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The Indian Struggle (1920-1934) by Subhas Chandra Bose

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Item Code: NAF869
Publisher: Oxford University Press, New Delhi
Author: S. Chandra Bose
Language: English
Edition: 2022
ISBN: 9788182478244
Pages: 430
Other Details 8.5 inch X 5.5 inch
Weight 430 gm
Book Description
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About the Book


The Indian Struggle 1920-42 is Netaji Subhas Chandra Bose's major political study of the movement for independence in which he himself was a leading participant. The book provides a lucid, analytical narrative of the freedom struggle from the gathering clouds of the Non-Co-operation and Khilafat movements to the unleashing of the mighty storm of the Quit India and Azad Hind movements. The story of the political upheavals of the inter-war period is enriched by Netaji's reflections on the key themes in Indian history and a finely etched assessment of Mahatma Gandhi's role in it.


Bose wrote the first part of his narrative, 1920-34, as an exile in Europe and the second part, 1935-42, also in Europe eight years later. When the first part was published in 1935 it was immediately banned by the British government. The book was, however, warmly welcomed in literary and political circles in Europe. The Manchester Guardian described it as 'perhaps the most interesting book which has yet been written by an Indian politician on Indian politics. ' Romain Rolland hailed it as an 'indispensable work for the history of the Indian movement.


Editors' Introduction

Sisir K. Bose and Sugata Bose

The Indian Struggle, 1920-1942 is Netaji Subhas Chandra Bose's major political study of the movement for independence in which he himself was a leading participant. The book provides a lucid, analytical narrative of the freedom struggle from the gathering clouds of the non-cooperation and Khilafat movements to the unleashing of the mighty storm of the Quit India and Azad Hind movements. The story of the political upheavals of the inter-war period is enriched by Netaji's reflections on the key themes in Indian history and a finely etched assessment of Mahatma Gandhi's role in it.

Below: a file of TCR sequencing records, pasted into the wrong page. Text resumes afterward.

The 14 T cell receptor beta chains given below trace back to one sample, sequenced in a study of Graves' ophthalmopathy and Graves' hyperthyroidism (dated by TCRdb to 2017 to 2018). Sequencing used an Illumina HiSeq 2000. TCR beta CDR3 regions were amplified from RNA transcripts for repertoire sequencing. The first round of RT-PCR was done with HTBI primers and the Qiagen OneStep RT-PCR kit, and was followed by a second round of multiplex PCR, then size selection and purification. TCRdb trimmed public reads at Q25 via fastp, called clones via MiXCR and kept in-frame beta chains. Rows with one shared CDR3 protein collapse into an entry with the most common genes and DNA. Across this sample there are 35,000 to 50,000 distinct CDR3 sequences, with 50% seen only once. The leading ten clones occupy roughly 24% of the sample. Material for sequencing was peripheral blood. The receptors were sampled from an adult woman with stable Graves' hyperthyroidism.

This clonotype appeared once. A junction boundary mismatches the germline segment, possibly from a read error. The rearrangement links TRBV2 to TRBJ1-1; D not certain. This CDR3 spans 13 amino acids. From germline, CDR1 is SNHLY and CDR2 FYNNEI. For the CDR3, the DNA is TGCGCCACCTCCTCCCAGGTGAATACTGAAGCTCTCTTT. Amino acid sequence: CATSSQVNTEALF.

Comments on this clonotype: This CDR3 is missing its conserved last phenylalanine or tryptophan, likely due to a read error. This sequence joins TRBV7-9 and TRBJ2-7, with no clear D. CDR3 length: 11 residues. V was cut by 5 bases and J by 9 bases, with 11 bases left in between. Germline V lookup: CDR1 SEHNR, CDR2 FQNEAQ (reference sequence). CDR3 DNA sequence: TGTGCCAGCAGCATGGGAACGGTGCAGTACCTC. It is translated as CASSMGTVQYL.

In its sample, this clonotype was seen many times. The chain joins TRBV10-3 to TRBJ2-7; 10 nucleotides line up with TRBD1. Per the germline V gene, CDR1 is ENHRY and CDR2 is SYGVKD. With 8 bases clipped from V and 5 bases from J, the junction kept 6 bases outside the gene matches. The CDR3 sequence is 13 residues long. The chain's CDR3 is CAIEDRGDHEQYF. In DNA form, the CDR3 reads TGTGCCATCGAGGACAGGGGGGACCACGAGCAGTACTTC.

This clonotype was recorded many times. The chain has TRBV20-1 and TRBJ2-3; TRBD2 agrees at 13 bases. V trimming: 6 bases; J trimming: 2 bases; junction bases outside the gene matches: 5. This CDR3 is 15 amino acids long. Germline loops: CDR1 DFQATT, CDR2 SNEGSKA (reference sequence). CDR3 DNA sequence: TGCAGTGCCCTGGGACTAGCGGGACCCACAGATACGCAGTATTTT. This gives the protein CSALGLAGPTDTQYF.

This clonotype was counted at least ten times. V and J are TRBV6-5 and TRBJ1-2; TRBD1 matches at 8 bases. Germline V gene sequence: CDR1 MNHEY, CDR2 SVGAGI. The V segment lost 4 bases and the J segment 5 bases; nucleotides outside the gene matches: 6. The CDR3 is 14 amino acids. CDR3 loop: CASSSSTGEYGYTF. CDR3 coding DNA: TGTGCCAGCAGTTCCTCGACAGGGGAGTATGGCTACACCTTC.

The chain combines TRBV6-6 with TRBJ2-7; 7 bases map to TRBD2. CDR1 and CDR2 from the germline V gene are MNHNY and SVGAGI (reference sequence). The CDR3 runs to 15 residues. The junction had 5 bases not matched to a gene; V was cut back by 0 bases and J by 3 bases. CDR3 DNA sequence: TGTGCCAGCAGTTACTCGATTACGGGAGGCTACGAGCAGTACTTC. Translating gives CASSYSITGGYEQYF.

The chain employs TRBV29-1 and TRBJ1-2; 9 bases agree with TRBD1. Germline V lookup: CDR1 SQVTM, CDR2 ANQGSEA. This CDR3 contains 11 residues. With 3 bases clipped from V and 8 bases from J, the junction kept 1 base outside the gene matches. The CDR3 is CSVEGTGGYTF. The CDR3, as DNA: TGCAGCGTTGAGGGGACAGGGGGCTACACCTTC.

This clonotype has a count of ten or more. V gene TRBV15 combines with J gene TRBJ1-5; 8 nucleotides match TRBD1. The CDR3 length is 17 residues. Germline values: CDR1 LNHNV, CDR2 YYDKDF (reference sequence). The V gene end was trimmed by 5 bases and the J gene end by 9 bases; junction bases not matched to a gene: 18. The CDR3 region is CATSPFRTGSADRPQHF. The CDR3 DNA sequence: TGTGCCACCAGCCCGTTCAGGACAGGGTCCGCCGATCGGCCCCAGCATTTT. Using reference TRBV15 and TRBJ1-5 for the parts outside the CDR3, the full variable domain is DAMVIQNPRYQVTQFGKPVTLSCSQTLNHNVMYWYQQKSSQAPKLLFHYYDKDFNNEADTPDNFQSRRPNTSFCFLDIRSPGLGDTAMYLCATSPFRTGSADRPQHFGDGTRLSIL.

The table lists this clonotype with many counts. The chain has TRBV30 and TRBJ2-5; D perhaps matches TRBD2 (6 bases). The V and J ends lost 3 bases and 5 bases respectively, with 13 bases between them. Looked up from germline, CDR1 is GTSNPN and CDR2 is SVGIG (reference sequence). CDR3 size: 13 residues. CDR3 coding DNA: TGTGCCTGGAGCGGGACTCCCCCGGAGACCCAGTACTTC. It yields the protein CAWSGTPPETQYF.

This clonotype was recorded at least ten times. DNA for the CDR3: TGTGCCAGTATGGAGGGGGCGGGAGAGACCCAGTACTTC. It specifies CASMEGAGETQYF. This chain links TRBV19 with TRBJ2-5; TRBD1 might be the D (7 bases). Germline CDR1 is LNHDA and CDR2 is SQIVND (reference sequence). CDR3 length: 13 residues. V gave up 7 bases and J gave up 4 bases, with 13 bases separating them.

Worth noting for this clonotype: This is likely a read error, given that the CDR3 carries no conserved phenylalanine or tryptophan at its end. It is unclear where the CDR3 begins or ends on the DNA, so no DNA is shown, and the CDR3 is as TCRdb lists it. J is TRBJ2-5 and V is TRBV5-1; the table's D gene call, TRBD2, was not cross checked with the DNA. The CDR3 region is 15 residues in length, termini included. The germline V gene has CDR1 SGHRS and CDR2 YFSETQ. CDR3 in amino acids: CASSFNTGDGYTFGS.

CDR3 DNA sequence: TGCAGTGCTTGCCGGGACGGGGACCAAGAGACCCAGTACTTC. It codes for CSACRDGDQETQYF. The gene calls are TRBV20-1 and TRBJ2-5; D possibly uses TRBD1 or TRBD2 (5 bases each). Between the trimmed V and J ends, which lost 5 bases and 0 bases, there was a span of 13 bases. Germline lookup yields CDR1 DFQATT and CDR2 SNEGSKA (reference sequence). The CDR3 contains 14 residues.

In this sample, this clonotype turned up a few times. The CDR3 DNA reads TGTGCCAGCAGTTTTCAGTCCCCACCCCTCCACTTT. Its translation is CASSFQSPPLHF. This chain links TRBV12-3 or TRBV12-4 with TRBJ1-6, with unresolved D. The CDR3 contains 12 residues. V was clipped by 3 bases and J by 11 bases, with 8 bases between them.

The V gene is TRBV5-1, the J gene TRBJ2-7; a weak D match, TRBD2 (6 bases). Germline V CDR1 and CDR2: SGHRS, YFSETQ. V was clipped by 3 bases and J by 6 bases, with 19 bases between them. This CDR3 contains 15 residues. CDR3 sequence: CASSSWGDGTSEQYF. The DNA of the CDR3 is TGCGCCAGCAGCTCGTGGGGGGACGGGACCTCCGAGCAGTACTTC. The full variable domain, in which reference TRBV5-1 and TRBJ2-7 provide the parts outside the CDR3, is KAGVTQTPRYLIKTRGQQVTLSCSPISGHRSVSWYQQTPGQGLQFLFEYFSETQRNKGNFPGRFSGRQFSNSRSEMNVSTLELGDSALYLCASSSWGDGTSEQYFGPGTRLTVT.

Bose wrote the first part of the narrative, 1920-1934, as an exile in Europe. He wrote it in about a year at a time when he was seriously ailing. Moreover, as he himself mentioned in his original preface, while writing what was essentially an historical narrative he had to draw largely from memory in the absence of adequate reference materials at his disposal in Vienna. The book was published by Lawrence and Wishart in London on 17 January 1935. It was particularly well-reviewed in the British press and warmly welcomed in European literary and political circles. The British Government in India, however, with the approval of the Secretary of State for India in London, lost no time in issuing a notification banning its entry into India. Samuel Hoare, the Secretary of State for India, alleged in the House of Commons that the action had been taken because the book tended generally to encourage methods of terrorism and direct action.


As the book did not reach the Indian reading public for well over a decade after its first publication, we can only guess the nature of reaction and response it might have 'evoked. It is interesting, however, to recall how it was received in Britain and the continent of Europe. Reviewing the book The Manchester Guardian gave the following assessment: This is perhaps the most interesting book which has yet been written by an Indian politician on Indian politics. His history of the last fourteen years, though written avowedly from the standpoint of the Left-Wing, is as nearly fair to all parties and everyone as can reasonably be expected of an active politician. He is interested in trade union movements, the peasants' revolt, and the growth of Socialism. Altogether the book leaves us with a wish to see Mr. Bose take a lead in Indian politics.


The Sunday Times found The Indian Struggle 'a valuable book for the enlightenment of opinion. It has a point of view difficult for the British mind to comprehend but it accurately describes a side of the Indian movement that cannot be ignored.' The diplomatic correspondent of The Daily Herald described it as 'calm, sane, dispassionate' and 'the ablest work I have read on current Indian politics. This is the book of no fanatic, but of a singularly able mind, the book of an acute, thoughtful, constructive mind, of a man who while still under forty, would be an asset and an ornament to the political life of any country.' The Spectator found the book 'valuable as a document of con- temporary history'. The reviewer in The News Chronicle described Bose as 'unusually clear-headed for a revolutionary' and added: